Financial Aid: Paying for College

Financial Aid Timeline for Seniors


Financial Aid Task Goal to Complete
Student and parent request FSA ID Early senior year, September or October
FAFSA is available to complete online October 1st – June 1st (complete by mid-February to early March)
Student receives award letters from the colleges From time of application through March (Varies by school)
Decision needed—enrollment deposit deadline May 1st

What is Financial Aid?

  • Scholarships
  • Grants
  • Loans
  • Employment Opportunities

 How Do Students Apply?


  • Free Application for Federal Student Aid
  • Calculates student’s Expected Family Contribution (EFC)


  • Required by some colleges and universities
  • Requests additional information
  • Involves a fee

 When Should Students Apply?

  • FAFSA will be available October 1st through June 1st of student’s senior year of high school. The FAFSA should be completed as early as possible in order to assist in making financial decisions about college.
  • Most need-based aid is awarded on a “first-come, first-served” basis.
  • Plan to submit the FAFSA before each school’s priority deadline.
  • The FAFSA must be completed each year the student is enrolled.

What Can We Do to Prepare?

  1. FSA ID Registration
  2. FAFSA on the Web Worksheet
  3. Forecast your EFC
  4. Net price calculators

FSA ID Registration

  • Students and parents can get their FSA IDs before filing the FAFSA.
  • The student and a parent will each need a FSA ID.
  • FSA IDs will be used by the student and parents throughout the aid process, including subsequent school years.

FAFSA Practice Tools


  • Forecasts a ballpark figure of what EFC may be
  • Allows families to become familiar with FAFSA
  • Each school required to have within two clicks of homepage
  • Gives better idea of what you’ll pay at each school

How is the EFC calculated?

  • Federal methodology is the formula created by Congress to determine the EFC
  • Determined by the Dept of Education, not the individual schools
  • Uses student and parent income and assets
  • Includes provisions and exceptions for your family and cost-of-living
  • Need varies based on cost

 Award Letter

  • Lists scholarships, grants, loans, and work opportunities based upon FAFSA
  • Sent out by schools in early March

 Financial Aid Scams

To check the legitimacy of scholarship search services or individuals, for information about financial aid scams, and tips to avoid being scammed, visit these websites:

  1. U.S. Department of Education:
  2. Federal Trade Commission:
  3. Better Business Bureau::

 Different Types of Federal Aid 

  1. Pell Grant
  2. Supplemental Educational Opportunity Grant (FSEOG)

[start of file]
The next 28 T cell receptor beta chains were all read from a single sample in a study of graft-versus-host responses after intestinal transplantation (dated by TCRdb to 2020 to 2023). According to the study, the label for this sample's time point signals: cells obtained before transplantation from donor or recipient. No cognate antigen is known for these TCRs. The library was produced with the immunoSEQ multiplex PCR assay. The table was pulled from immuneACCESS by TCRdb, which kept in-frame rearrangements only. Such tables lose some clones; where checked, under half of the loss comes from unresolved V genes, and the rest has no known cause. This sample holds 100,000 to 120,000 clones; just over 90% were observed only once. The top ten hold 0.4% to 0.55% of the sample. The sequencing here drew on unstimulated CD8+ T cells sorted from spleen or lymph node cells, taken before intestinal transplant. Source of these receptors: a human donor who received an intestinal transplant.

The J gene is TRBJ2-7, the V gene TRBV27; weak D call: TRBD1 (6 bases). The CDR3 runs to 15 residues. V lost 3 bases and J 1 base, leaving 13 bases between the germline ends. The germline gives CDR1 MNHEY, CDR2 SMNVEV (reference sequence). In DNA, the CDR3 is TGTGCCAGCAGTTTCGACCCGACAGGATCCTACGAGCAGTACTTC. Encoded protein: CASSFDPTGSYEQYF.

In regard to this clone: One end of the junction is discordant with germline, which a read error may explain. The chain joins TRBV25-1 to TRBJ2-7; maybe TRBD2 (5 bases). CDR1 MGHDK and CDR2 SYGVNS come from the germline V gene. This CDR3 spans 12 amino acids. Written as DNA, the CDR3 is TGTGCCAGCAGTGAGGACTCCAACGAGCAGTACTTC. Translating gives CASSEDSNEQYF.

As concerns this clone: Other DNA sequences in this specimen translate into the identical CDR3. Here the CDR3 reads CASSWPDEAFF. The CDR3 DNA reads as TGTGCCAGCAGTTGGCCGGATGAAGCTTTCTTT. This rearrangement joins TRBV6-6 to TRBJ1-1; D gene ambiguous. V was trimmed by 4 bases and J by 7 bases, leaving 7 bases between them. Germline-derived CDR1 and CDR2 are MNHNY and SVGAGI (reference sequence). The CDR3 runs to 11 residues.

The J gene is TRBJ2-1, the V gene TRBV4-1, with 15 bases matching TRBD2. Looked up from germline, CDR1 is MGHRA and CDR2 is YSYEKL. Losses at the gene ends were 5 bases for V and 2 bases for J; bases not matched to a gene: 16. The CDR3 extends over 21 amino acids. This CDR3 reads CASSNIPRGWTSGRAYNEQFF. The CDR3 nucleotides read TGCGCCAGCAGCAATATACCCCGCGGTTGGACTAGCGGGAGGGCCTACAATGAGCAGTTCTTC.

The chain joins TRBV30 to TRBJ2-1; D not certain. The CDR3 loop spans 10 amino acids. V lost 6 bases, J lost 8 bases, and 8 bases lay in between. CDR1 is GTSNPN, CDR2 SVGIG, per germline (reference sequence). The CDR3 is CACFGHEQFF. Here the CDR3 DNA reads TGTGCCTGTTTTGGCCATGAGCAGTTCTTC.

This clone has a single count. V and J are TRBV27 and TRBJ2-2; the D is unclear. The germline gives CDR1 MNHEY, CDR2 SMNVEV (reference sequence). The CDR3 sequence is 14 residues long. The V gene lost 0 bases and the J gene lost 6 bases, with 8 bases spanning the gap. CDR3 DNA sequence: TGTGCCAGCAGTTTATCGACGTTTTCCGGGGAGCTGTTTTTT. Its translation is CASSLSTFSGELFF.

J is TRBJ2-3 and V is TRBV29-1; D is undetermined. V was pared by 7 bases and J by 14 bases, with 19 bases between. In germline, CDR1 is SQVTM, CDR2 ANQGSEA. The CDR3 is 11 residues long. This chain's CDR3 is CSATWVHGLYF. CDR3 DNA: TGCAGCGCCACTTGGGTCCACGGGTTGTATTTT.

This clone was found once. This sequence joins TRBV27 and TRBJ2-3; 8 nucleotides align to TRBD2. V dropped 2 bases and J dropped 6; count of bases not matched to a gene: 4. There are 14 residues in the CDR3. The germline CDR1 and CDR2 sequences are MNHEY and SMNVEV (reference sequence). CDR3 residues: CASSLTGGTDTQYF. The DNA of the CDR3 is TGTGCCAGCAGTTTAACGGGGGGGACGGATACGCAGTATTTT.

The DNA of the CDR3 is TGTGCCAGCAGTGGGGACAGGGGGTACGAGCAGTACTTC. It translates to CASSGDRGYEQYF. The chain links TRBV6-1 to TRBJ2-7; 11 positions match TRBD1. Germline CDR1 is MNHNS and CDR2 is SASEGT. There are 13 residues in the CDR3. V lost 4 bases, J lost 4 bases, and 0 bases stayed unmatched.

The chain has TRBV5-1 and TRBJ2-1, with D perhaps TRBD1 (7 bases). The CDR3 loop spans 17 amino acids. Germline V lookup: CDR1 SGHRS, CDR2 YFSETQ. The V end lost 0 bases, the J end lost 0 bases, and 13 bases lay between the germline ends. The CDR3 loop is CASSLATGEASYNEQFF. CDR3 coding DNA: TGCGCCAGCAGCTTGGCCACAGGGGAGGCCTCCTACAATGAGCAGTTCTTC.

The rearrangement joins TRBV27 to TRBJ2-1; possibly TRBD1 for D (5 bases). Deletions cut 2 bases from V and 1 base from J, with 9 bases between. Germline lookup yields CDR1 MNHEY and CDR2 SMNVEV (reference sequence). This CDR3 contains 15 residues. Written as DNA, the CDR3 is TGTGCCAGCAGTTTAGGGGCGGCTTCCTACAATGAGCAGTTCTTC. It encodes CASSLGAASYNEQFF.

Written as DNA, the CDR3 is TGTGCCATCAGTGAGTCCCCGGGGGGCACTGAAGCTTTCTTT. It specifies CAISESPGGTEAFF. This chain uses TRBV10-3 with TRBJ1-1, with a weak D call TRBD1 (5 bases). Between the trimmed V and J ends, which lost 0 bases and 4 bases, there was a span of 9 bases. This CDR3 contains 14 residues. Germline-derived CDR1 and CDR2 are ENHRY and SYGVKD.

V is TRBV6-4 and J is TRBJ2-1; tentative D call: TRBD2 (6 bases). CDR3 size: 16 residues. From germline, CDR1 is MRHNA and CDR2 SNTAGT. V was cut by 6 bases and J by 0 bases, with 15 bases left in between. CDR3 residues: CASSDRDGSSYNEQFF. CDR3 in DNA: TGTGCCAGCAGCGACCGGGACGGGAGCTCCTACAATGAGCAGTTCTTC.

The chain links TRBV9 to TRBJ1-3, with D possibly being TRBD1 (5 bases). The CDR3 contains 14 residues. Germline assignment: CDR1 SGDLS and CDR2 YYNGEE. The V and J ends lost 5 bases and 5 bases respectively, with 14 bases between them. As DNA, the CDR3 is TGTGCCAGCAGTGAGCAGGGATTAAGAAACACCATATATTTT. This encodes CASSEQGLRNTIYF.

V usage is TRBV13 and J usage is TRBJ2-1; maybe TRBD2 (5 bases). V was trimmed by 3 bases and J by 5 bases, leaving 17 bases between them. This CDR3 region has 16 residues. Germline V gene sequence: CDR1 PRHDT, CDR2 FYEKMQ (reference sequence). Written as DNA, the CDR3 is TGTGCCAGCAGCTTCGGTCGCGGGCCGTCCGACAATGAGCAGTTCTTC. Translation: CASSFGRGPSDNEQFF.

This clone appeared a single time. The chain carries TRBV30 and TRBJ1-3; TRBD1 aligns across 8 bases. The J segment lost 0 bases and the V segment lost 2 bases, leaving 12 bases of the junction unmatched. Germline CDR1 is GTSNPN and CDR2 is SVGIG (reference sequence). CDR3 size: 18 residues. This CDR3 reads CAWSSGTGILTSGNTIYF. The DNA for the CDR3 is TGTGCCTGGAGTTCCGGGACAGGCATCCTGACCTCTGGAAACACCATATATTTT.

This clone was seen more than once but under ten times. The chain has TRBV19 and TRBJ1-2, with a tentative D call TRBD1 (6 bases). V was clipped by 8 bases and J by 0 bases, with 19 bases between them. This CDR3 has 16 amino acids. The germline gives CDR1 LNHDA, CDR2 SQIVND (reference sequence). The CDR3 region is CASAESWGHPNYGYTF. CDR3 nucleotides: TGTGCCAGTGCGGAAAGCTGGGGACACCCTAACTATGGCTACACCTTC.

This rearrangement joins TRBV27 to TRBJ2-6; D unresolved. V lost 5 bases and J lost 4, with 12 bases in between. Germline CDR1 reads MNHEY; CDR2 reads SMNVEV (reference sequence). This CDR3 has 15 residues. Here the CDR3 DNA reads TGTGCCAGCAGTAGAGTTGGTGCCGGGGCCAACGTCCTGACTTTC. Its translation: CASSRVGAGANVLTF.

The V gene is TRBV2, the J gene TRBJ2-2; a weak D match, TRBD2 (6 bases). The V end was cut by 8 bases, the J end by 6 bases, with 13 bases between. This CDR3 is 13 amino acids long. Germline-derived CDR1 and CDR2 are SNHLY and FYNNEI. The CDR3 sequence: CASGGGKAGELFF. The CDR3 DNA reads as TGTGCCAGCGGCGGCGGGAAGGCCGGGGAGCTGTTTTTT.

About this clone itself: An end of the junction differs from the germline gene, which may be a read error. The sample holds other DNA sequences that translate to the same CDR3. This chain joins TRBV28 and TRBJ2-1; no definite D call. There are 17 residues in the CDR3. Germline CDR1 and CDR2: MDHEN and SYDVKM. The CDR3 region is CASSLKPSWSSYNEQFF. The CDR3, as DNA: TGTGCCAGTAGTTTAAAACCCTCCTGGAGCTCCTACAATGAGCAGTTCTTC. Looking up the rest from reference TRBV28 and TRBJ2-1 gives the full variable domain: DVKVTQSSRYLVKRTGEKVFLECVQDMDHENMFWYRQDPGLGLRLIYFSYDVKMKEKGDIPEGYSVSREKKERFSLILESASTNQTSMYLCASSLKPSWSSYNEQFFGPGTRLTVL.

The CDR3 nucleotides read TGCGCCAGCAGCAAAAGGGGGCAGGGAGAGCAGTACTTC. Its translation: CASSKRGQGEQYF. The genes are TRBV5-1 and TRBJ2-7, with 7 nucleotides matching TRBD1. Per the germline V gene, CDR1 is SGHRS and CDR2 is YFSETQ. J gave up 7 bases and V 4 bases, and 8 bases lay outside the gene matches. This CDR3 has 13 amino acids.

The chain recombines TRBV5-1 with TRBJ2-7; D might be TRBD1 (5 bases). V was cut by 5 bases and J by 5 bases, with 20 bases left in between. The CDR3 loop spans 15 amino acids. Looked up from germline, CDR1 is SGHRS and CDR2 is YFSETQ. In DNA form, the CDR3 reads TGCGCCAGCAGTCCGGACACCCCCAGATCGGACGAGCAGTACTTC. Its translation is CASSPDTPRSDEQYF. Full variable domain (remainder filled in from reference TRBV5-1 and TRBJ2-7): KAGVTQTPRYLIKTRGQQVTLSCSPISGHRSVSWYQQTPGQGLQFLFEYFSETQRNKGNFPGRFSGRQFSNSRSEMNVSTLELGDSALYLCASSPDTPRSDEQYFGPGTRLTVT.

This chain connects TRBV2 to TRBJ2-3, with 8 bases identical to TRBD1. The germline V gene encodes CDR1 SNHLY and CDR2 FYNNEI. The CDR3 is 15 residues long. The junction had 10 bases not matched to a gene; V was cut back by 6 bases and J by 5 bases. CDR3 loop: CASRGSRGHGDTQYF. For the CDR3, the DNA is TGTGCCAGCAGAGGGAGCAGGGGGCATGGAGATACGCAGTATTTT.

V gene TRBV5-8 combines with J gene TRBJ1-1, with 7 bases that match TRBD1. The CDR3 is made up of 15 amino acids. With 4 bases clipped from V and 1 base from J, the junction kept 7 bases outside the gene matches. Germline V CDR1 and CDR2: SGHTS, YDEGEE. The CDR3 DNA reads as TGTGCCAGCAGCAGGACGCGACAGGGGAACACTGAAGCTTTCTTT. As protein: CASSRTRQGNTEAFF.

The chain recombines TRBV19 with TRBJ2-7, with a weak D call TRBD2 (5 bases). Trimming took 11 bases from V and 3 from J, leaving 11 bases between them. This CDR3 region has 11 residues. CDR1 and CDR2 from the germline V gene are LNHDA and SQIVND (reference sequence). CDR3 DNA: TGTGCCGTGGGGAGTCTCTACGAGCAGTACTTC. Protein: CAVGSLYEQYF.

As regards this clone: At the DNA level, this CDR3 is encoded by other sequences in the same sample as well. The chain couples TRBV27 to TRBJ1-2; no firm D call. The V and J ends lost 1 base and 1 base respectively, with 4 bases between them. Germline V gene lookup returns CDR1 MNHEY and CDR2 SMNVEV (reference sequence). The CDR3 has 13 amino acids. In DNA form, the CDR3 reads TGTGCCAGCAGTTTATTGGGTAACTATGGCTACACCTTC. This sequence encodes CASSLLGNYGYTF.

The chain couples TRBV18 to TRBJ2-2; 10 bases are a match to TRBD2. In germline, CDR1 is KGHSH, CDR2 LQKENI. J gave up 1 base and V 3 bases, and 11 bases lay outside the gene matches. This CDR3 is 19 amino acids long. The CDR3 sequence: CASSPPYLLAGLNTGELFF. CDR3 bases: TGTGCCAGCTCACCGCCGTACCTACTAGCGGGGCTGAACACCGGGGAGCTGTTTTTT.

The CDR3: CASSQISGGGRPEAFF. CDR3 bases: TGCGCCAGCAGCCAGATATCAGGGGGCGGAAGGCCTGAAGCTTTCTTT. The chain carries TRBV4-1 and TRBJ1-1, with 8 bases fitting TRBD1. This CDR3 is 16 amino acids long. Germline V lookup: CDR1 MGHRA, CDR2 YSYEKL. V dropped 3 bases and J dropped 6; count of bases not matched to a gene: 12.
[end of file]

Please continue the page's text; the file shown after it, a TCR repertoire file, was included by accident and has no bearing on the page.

3. Perkins/Direct Loans
  4. Federal Work Study
  • FWS is an opportunity for students to earn money at an hourly wage. FWS is not immediately applied to a student’s account.
  • FWS jobs tend to be very flexible and accommodating with student schedules.
  • Undergraduate, graduate, and professional students may be eligible to earn FWS.
  • Employment may be on or off campus.

Financial Aid Questions to Ask Colleges

Financial aid planning can be intimidating, and you may not know where to turn for answers. The financial aid officers at colleges and universities are there to help. Below is a list of questions that the Associated Colleges of the Midwest suggests families ask:

1. What kind of financial assistance does the college offer: need-based, merit-based,or both?
2. Can the college provide an early estimate of what the financial aid award might be?
3. What forms are needed to apply?
4. When are financial aid applications due?
5. What student costs are taken into account by the financial aid office—tuition, room, board, transportation? What about additional expenses such as books, fees, computers, and personal expenses?
6. What’s included in the comprehensive fee? For example, do students have to pay extra for computer time or to attend campus events (concerts, plays, films, lectures, athletic events, etc)?
7. When will we be notified about the amount of assistance we can expect?
8. Does the institution have an appeal process to review special circumstances?
9. Is there a commitment for financial assistance beyond the first year?
10. How and when do we apply for financial assistance after the first year?
11. What if we do not qualify for need-based aid? Are there alternative financing options available?
12. What grants, loans, and work-study opportunities does the college offer? Are there any we might be eligible for?
13. What’s the average student loan indebtedness amount for the college’s graduates?
14. Is there a restriction to the length of time that financial assistance will continue?
15. How long does it typically take a student to graduate from this college? Four years? Longer?
16. What impact do scholarships from outside sources have on other financial aid?
17. Can we apply financial aid toward an off-campus study program, either in the U.S. or another country?
18. What happens if our family’s financial situation changes substantially during the school year?
19. Are there payment options available, such as monthly or quarterly?